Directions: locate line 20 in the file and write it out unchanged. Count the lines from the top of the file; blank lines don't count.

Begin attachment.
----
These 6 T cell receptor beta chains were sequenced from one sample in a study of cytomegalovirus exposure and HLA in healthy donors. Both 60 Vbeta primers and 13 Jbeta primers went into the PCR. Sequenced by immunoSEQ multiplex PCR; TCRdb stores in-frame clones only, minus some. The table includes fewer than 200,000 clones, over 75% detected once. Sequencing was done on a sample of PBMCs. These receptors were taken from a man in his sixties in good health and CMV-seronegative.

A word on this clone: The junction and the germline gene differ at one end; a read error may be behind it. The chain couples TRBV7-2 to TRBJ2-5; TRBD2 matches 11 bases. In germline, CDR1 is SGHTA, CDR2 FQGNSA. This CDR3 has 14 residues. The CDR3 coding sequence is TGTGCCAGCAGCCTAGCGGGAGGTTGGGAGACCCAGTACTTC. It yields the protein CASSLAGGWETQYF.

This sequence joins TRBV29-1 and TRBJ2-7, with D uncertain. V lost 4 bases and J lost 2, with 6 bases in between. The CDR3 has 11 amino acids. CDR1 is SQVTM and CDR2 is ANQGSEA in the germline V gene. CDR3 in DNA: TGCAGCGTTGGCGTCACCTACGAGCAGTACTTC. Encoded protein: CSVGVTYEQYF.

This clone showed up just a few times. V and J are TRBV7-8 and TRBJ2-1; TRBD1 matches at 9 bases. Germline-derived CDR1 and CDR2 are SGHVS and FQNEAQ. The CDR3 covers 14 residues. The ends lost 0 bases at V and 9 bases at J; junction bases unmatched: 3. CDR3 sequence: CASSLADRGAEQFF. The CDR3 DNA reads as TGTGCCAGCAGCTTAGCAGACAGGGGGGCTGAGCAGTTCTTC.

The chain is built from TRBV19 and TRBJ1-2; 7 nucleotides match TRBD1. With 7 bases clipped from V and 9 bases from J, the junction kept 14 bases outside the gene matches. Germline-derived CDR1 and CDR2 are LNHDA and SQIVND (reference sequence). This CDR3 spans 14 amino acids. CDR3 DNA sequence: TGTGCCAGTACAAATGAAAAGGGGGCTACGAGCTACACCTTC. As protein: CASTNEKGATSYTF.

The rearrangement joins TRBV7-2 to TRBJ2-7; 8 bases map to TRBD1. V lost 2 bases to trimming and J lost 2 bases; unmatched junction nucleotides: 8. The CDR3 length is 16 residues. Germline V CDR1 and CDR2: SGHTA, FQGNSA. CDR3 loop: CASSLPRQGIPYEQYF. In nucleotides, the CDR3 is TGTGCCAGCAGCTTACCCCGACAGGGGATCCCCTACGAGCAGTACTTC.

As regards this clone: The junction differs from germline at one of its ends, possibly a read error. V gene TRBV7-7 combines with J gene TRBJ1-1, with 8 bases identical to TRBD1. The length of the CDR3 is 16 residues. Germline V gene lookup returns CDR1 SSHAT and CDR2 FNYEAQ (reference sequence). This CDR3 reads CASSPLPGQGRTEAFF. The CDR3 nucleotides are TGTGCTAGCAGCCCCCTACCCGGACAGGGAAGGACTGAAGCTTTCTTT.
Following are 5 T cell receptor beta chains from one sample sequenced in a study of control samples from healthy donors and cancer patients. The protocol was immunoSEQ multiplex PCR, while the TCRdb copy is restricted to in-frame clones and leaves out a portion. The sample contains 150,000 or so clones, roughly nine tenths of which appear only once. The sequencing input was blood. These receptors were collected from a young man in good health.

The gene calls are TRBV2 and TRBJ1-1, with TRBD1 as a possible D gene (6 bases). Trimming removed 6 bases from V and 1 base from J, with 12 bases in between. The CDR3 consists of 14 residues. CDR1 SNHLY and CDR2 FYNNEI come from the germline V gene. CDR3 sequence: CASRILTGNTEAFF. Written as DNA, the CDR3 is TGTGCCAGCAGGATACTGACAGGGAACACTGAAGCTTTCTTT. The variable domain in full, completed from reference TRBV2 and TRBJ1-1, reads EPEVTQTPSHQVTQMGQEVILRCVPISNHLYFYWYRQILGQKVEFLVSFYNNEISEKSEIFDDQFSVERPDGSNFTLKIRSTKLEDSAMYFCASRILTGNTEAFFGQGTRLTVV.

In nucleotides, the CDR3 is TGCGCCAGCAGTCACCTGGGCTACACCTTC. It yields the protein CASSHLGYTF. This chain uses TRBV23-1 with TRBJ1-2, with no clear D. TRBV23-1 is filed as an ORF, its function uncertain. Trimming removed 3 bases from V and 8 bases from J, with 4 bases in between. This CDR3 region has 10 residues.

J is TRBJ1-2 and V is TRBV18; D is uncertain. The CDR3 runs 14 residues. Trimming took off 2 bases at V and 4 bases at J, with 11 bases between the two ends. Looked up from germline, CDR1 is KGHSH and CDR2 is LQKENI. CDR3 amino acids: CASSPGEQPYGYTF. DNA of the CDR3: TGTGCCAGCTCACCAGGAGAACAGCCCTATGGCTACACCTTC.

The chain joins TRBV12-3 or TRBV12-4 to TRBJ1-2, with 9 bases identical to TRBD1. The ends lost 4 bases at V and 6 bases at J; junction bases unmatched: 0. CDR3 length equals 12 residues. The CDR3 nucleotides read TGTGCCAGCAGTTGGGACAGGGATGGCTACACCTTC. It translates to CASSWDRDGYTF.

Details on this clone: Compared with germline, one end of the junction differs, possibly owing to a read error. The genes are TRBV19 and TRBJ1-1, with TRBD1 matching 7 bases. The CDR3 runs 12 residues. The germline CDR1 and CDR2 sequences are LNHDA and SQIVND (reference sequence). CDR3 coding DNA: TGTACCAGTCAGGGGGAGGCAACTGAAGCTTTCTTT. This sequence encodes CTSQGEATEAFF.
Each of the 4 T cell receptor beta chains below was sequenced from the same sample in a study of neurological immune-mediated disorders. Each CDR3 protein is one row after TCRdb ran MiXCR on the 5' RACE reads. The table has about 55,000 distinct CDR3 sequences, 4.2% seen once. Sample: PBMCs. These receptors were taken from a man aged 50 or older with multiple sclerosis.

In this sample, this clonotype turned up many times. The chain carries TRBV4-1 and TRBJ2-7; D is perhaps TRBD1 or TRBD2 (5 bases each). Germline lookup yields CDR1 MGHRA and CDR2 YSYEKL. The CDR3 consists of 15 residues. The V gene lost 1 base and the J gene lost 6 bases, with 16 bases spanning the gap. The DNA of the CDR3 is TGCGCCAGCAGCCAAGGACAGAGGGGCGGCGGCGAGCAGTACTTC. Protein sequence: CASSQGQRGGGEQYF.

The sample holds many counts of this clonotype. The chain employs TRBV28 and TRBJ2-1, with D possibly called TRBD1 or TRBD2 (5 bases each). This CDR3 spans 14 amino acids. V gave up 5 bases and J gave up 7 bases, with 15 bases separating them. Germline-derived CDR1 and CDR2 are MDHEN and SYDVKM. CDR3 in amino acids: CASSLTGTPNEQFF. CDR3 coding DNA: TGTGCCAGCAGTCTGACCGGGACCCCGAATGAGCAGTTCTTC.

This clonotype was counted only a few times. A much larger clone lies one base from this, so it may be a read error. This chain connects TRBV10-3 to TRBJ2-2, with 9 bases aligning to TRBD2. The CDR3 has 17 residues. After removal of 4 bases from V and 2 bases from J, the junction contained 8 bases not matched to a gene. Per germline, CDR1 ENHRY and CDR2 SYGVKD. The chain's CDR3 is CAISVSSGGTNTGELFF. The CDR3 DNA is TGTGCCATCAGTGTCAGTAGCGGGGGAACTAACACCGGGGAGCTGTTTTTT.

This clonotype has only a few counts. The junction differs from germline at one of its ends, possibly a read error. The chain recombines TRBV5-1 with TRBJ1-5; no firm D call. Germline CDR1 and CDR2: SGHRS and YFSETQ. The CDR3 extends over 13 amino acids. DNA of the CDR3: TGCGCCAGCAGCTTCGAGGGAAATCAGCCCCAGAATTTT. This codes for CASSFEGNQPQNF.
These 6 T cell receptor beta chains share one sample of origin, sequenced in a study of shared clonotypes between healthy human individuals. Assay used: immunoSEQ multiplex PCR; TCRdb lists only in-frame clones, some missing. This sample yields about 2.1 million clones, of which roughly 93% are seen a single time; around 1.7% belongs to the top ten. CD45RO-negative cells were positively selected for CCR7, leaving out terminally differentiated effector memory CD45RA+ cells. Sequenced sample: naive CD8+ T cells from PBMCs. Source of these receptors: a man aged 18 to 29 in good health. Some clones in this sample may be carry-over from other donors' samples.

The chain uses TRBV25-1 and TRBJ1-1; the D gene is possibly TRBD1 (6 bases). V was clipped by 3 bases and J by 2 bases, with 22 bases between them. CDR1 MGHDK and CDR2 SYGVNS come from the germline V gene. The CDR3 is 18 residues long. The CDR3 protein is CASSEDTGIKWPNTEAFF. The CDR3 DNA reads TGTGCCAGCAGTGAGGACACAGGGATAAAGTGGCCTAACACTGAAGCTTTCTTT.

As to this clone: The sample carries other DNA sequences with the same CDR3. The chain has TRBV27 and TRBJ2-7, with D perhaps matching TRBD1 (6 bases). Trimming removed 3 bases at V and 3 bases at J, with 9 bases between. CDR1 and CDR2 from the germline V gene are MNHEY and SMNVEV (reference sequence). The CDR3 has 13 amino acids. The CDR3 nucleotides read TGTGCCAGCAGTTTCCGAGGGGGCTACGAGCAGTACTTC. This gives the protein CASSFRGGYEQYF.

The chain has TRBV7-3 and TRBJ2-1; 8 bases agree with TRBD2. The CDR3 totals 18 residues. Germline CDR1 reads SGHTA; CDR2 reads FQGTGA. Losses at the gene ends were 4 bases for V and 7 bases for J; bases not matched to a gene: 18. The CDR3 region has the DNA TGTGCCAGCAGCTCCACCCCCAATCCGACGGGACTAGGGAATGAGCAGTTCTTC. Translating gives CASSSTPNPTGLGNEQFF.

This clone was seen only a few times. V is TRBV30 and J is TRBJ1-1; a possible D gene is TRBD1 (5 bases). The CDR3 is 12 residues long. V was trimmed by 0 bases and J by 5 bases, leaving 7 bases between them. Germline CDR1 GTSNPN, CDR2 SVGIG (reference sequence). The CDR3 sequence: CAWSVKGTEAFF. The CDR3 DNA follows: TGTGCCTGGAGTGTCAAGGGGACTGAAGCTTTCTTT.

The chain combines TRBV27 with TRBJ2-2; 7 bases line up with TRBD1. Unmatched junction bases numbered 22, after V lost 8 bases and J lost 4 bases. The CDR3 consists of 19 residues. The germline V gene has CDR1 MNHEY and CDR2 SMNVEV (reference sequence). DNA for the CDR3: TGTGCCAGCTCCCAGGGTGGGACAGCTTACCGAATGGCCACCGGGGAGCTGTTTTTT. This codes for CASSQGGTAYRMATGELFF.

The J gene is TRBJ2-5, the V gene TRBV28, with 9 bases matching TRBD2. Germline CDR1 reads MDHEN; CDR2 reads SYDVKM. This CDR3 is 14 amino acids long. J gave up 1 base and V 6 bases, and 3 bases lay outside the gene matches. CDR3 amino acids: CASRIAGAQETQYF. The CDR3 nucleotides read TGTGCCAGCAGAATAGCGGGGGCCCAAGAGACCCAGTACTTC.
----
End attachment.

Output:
The chain uses TRBV25-1 and TRBJ1-1; the D gene is possibly TRBD1 (6 bases). V was clipped by 3 bases and J by 2 bases, with 22 bases between them. CDR1 MGHDK and CDR2 SYGVNS come from the germline V gene. The CDR3 is 18 residues long. The CDR3 protein is CASSEDTGIKWPNTEAFF. The CDR3 DNA reads TGTGCCAGCAGTGAGGACACAGGGATAAAGTGGCCTAACACTGAAGCTTTCTTT.